Of course, that kind of resolving of conflict would not be good for Barb's burgeoning business, and so she shot back with a sort of rebuttal on July 31, entitled "HRC policies and the law" here.
She starts by saying: "Howard Levitt is mostly correct." Then a bunch of blah, blah, blah. But her conclusion is both telling and chilling. Here it is:
To suggest, however, as Mr. Levitt does, that our policies don't "actually reflect the law," is plain wrong. OHRC policies are firmly based on the protections of the code, other relevant legislation and current case law. They are updated as the state of the law changes. Commission policies are applied and their validity tested on an ongoing basis, at the Human Rights Tribunal and in the courts. Writing and publicizing such policies is part of our job, under the Human Rights Code.Well, if what Mr. Levitt said was mostly correct, then the first statement could hardly come to the conclusion that the policies not actually reflecting the law is plain wrong, unless the mostly correct part was in his grammar only. But, the scary part is that the "policies are applied and their validity tested on an ongoing basis, at the Human Rights Tribunal". The HRT and the HRC that investigates them in the first place is all part of the HRC sausage making machine, and is not a real court system, using real rules of evidence to come to real decisions.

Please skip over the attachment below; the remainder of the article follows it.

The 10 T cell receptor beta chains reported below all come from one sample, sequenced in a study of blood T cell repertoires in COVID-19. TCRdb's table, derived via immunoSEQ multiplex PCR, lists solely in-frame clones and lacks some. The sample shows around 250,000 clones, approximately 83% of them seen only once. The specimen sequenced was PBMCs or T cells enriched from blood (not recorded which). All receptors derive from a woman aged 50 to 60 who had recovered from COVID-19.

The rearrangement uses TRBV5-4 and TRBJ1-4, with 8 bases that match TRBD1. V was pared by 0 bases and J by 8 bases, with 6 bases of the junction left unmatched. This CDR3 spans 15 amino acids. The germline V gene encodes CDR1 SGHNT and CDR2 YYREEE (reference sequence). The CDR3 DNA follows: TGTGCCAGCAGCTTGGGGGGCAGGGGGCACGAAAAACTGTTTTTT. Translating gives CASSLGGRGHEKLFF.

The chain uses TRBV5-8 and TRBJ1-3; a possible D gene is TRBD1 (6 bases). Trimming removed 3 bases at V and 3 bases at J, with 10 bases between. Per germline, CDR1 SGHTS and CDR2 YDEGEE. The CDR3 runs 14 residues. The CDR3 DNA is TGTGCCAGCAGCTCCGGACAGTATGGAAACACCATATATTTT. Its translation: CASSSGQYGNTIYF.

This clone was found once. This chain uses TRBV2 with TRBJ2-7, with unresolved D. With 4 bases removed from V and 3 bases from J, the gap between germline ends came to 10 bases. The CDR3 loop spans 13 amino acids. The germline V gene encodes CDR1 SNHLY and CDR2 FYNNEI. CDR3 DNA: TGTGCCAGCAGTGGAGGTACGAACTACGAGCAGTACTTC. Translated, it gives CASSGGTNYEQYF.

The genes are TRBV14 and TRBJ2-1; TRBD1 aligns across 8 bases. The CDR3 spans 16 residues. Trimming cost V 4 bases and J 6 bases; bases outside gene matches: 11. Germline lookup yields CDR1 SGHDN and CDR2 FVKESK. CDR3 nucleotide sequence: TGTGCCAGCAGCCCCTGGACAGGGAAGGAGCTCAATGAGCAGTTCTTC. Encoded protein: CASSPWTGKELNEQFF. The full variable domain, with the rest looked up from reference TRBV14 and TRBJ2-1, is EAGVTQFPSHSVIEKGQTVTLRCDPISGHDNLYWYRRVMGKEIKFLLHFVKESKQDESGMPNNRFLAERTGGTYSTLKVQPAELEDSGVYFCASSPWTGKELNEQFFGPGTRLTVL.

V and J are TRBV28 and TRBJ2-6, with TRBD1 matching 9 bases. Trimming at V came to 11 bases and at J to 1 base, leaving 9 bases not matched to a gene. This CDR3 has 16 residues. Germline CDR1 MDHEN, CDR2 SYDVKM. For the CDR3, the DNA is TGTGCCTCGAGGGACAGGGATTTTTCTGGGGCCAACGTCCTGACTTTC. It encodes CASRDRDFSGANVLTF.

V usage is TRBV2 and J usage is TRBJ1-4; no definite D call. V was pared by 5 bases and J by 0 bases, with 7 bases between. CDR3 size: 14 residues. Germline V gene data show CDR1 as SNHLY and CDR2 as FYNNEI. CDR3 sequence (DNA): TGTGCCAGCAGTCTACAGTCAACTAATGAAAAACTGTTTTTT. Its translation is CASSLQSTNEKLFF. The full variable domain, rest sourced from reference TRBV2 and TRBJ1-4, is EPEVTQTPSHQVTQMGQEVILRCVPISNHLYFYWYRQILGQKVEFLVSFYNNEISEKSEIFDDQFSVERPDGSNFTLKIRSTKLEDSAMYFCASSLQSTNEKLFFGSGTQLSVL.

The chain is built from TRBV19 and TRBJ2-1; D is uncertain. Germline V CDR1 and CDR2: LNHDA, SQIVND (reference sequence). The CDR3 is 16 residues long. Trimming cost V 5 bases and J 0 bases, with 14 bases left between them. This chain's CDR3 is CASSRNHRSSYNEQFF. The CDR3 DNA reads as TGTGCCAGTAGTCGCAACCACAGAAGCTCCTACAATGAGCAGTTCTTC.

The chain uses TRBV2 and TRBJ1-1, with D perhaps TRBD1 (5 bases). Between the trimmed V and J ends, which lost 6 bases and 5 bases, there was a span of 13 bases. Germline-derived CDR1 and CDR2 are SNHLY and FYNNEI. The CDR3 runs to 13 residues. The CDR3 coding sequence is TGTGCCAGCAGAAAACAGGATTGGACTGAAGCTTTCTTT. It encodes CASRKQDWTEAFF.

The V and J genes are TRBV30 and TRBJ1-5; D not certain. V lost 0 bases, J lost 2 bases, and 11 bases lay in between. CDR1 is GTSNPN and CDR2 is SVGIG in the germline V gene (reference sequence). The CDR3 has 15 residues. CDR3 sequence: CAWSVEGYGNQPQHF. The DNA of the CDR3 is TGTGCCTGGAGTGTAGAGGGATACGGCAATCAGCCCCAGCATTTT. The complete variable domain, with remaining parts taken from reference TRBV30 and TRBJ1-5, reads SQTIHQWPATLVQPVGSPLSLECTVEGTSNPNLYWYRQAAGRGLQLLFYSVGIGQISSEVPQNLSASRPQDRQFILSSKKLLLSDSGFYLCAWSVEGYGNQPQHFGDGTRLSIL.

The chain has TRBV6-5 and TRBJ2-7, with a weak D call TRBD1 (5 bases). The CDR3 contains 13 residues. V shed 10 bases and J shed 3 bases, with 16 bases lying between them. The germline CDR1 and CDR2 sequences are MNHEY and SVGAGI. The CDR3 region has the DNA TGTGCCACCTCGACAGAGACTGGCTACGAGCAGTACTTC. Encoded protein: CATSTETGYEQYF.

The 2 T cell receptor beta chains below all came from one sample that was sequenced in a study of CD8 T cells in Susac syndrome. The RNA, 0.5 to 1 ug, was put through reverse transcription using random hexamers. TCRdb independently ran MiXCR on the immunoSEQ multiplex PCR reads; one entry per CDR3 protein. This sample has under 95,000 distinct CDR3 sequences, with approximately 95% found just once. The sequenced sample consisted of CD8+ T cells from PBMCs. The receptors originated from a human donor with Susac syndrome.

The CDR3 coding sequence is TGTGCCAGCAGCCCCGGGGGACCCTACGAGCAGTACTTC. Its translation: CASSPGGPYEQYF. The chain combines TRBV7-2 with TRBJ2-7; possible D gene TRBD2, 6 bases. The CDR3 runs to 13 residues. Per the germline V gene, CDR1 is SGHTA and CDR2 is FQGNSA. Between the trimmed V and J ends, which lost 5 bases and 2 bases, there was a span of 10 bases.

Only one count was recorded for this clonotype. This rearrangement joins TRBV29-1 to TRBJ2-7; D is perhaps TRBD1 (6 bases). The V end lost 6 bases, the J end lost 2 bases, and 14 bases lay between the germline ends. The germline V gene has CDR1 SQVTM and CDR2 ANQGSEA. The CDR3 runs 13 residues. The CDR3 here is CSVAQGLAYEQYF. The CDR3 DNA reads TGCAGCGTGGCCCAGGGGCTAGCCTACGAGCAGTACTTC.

But, Mr. Levitt hardly needs my help to hoist Madame Hall on her own petard. In fact yesterday, he was really on his game and did a twofer, skewering the current mayor David Miller for his mishandling of the Toronto strike recently, and then put one through the uprights on the former mayor, now Ontario HRC queen, Ms. Hall. The Toronto strike issue is tragedy, and I would really rather comment on comedy, so I will leave it to others and concentrate on the disembowelment of Frau Hall.
Ms. Hall implied that she had done due diligence in coming to her policy and that it was up to date with current law, blah, blah, blah. Not so, says Mr. Levitt. Decidedly not so. For example, he checked to see if she had had any contact with the experts in the field, all acquaintances of his, and all within a stone's throw of Ms. Hall's offices in Toronto. Nary a peep, they all said. So, seems she consulted the mirror on the wall, or as Mr. Levitt suggested "the broad range from the uninformed to the politically motivated." Ooh, that truth's gotta hurt.